Hero Forge is a custom miniature service associated with Shapeways, and no review of any of their models is complete without a quick overview of the service itself. Simply put, Hero Forge is a computer-aided design app that will let you assemble a miniature from provided options and print that miniature on demand through Shapeways.
Because Hero Forge provides the choices, they are finite — but there are a lot of them, and Hero Forge is adding more all the time. In between when I ordered this figure and when I began writing this review, they added about a dozen new held items.
All this comes at a cost, of course — the model I got is currently $29.99, which is comparable to the cost of a Games Workshop hero model. (Click the pic above to see it in 3-D.) Note that I got ordered the model in “Premium” plastic, because the previous plastic model I got from Shapeways was the “White Strong & Flexible, Polished” plastic.
Time for a quick digression: it’s not exactly clear which Shapeways plastics that Hero Forge is referring to. Hero Forge labels them “Plastic” and “Premium.” Based on their description in their Materials Guide, my interpretation is that the “Plastic” is Shapeways’ “White Strong & Flexible,” and “Premium” is Shapeways’ “Black Premium Strong & Flexible.” As a result, I ordered the Premium plastic to keep the details on the model, and (as we’ll see later in the review) I believe this was the right choice.
Once you order the figure, you sit back and wait. I only had to wait the minimum two weeks, but Hero Forge claims it could take three. Here’s what mine looked like out of the box (from here on out, clicking on the picture will take you to the full-size version):
The Hero Forge miniature is in the center. On the left is Shad Coalshadow (from Reaper Miniatures), on the right is Games Workshop’s Witch Hunter from the original Warhammer Quest line. I deliberately made the mini a little short; the character it’s based on is 5-foot-nothing, but she stands tall against figures made in the “Heroic Scale” that’s common these days.
One of the down sides of it showing up black is that I couldn’t see any flash that needed cleaning — and there was some. They were tiny bumps of the kind I hadn’t seen before. It was the only sign of the printing process, though.
One of the things I like about priming white — besides how nicely the skin tones turn out — is how much detail you can see. And there’s a lot of it.
It’s worth mentioning that the certain details are very fine. The miniskirt, especially, shows detail in the belt loops, the zipper cover, and the lower hem. But we were talking about printing artifacts; if we zoom in on her left arm …
I couldn’t see those weird little bumps before I primed the figure, and they were kind of a pain to clean off. Usually, I’d just get out the clippers and snip them off, but I had to play games with an X-ACTO knife to clean these off. I had to re-prime the figure after that, but I had to re-prime it anyway, given the horrid job I did on the back side of the figure.
Here’s the point where I admit that I repainted this figure a couple of times because I was out of practice. This figure will take washes and dry-brushes and all the usual techniques just fine — assuming you’re delicate with your touch. I wasn’t, plus I realized I was out of the right skin tones. The Master Model Paints I lost in the last post were my “rosy flesh” triad, and a tawny tone didn’t look right on the figure:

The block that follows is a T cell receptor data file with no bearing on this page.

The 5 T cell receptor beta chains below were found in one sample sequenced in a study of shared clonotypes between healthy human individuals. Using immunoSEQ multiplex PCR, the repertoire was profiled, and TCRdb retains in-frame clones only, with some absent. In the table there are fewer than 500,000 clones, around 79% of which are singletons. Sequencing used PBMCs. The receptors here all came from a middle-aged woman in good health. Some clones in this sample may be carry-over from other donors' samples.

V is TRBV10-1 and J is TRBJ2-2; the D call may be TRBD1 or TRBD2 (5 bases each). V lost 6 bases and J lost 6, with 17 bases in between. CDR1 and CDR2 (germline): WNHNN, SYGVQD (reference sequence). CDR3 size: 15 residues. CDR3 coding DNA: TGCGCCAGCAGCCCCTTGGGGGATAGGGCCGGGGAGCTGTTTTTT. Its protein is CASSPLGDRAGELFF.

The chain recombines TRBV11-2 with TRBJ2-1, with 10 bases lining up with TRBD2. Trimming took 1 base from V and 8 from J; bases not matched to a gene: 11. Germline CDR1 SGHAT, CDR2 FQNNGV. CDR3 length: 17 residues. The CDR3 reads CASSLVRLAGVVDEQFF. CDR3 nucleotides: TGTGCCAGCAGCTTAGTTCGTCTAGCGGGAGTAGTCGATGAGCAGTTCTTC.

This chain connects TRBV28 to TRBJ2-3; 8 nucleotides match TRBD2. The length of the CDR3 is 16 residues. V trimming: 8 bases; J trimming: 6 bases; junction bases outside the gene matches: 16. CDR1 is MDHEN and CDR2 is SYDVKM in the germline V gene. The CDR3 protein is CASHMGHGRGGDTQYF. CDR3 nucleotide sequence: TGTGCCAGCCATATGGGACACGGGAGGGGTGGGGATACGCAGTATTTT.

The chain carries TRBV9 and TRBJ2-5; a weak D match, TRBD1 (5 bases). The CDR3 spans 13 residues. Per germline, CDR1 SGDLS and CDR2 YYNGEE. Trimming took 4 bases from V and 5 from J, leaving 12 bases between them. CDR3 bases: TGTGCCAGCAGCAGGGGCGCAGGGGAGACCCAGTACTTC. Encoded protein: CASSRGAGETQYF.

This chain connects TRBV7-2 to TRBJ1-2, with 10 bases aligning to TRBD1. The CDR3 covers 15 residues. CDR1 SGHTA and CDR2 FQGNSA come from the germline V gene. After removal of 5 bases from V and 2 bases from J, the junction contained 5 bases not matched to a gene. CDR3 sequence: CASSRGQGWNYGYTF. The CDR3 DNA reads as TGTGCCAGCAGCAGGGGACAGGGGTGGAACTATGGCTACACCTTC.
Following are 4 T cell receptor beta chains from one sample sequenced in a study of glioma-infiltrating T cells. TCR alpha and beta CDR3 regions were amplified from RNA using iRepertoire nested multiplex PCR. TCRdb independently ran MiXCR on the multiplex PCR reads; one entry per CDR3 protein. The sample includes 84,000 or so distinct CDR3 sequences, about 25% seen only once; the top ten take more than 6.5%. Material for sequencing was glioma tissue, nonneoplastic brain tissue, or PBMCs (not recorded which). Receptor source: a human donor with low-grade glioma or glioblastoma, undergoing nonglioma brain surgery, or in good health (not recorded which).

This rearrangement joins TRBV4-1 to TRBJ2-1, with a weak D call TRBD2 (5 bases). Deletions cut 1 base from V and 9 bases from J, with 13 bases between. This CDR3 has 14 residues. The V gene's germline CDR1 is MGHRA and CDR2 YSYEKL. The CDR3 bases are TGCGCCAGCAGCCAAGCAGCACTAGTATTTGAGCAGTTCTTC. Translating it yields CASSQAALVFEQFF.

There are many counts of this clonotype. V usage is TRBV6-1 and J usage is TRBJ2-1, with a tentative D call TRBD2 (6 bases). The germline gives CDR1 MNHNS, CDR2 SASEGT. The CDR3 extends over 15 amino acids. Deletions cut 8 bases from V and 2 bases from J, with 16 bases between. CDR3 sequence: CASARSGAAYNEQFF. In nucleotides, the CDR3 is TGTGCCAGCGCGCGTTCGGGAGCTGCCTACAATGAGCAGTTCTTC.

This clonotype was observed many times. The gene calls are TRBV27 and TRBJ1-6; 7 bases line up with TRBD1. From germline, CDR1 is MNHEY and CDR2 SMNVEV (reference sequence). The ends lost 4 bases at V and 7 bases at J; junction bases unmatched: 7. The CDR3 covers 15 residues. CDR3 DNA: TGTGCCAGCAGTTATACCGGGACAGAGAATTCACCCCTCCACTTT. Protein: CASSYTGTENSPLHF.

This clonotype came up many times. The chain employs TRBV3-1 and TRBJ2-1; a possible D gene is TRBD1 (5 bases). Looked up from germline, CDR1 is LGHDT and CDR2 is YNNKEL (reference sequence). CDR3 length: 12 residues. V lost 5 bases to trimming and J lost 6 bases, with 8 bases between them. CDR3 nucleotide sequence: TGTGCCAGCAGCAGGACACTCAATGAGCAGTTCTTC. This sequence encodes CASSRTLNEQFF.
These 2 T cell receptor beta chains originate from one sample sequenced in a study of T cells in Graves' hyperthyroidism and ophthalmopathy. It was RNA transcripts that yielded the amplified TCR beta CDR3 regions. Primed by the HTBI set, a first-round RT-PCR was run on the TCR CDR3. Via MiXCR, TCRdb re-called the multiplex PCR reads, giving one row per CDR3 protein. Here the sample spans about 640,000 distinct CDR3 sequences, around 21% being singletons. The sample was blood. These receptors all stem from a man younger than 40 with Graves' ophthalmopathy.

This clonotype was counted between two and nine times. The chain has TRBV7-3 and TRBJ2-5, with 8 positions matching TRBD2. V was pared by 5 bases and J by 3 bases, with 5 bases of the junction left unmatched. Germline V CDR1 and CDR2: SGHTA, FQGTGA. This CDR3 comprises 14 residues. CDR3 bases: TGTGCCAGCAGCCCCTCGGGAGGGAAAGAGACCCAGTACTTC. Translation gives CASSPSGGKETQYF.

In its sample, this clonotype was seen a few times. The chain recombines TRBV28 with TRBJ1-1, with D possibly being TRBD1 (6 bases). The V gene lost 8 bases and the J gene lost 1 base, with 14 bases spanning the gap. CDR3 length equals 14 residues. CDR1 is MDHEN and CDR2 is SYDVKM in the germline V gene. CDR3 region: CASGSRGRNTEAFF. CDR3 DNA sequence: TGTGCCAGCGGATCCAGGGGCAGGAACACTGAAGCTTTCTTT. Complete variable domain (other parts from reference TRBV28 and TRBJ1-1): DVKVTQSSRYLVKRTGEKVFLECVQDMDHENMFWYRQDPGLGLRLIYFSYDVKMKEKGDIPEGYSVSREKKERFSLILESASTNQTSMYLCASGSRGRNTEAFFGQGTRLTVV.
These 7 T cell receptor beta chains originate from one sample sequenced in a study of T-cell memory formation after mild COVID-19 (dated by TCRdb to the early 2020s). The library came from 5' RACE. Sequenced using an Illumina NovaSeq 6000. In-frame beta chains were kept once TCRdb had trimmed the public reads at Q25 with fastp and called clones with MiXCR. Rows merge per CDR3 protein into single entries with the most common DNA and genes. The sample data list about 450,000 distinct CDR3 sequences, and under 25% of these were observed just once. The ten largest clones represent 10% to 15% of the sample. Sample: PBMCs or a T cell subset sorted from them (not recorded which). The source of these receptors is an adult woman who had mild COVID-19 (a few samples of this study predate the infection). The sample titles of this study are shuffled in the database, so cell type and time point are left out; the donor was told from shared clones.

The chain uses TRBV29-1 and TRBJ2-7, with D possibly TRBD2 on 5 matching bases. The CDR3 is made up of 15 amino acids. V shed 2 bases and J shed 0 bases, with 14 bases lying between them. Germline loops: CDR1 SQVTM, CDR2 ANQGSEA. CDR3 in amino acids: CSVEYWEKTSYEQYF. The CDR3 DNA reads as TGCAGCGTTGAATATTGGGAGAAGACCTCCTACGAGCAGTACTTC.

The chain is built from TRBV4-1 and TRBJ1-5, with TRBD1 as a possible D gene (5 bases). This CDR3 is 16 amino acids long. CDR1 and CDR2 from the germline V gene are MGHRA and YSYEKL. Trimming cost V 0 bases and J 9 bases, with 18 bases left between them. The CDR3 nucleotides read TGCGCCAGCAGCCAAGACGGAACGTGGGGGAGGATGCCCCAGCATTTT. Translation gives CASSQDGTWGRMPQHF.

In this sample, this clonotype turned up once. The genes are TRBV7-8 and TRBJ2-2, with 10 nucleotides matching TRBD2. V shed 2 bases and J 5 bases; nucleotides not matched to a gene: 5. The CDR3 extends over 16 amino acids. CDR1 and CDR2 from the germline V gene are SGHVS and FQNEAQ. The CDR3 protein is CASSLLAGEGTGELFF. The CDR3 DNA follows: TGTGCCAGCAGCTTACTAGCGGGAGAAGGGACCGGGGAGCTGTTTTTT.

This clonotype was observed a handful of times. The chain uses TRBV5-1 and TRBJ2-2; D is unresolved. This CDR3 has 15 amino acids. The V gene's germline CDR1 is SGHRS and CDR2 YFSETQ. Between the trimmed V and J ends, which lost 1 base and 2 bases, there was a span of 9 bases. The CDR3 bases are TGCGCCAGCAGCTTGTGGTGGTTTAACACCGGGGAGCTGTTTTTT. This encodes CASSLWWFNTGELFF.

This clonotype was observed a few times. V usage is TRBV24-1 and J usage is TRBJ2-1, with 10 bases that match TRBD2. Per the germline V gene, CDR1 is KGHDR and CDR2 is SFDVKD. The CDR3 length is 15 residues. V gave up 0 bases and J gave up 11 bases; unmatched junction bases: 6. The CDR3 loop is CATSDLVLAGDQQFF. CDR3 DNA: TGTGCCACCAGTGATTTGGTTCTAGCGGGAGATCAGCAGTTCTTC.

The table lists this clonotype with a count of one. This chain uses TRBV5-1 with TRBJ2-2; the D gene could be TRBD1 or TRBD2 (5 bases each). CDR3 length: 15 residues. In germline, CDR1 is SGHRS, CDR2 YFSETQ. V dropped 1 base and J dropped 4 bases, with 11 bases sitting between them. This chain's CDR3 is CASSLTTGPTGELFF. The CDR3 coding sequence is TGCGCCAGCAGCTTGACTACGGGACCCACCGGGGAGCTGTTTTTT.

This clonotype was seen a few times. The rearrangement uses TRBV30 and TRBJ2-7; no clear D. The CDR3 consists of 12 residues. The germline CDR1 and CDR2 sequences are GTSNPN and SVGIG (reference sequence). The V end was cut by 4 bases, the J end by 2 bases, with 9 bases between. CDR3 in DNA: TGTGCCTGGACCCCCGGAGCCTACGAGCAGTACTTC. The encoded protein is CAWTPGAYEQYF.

Obviously, I start from the eyes out on my figures, and this one was turning out OK. Except … I didn’t have the rosy flesh, so I kept lightening her face until it looked over-powdered like something out of a silent film. But I include the picture here so you can see how well the washes took on her hair, her legs, and the book.
Here’s what it looked like after I acquired Reaper’s Rosy Flesh triad:
You might notice some subtle differences in technique on the repaint. I got into a mood, and used a Dallimore-style technique on the repaint. That is, instead of paint the base with the main color, wash with a darker shade, then drybrush with a lighter shade; I painted the figure with the darkest shade first, then painted the middle shade (with a wet brush, so it blended a bit), and then finished with another wet brush of the lightest shade.
Before I show you the final result, I want to show you the details on the left boot. (Did I mention that Hero Forge lets you mismatch shoes?) I ended up painting the whole thing yellow, and then repeatedly using a black wash to pull this off:
The flair on the inside of the boot was a little harder to paint well:
Here’s the final result with our buddies from the first picture:
So what’s the verdict? It all depends on whether you can get the look you want out of the customization tool, because the mini itself is of the quality you’d expect of a custom mini at the price. I, at least, am going to use the service again.
Maybe on another one of this exact model. Man, I’m out of practice …
The tools used on this model include:
- Army Painter White Primer
- Three Army Painter Warpaints
- Seven Vallejo Model Color Acrylics
- 15 Reaper Master Series Paint colors, including their Rosy Flesh Triad (Rosy Flesh, Rosy Shadow, and Rosy Highlight)
- Seven Citadel Paints, with special mention of their shades and glazes (the Bloodletter glaze was what I used to add color and shine to the goggle lenses)
- Winsor & Newton Cotman brushes
- A Loew-Cornell 18/0 spotter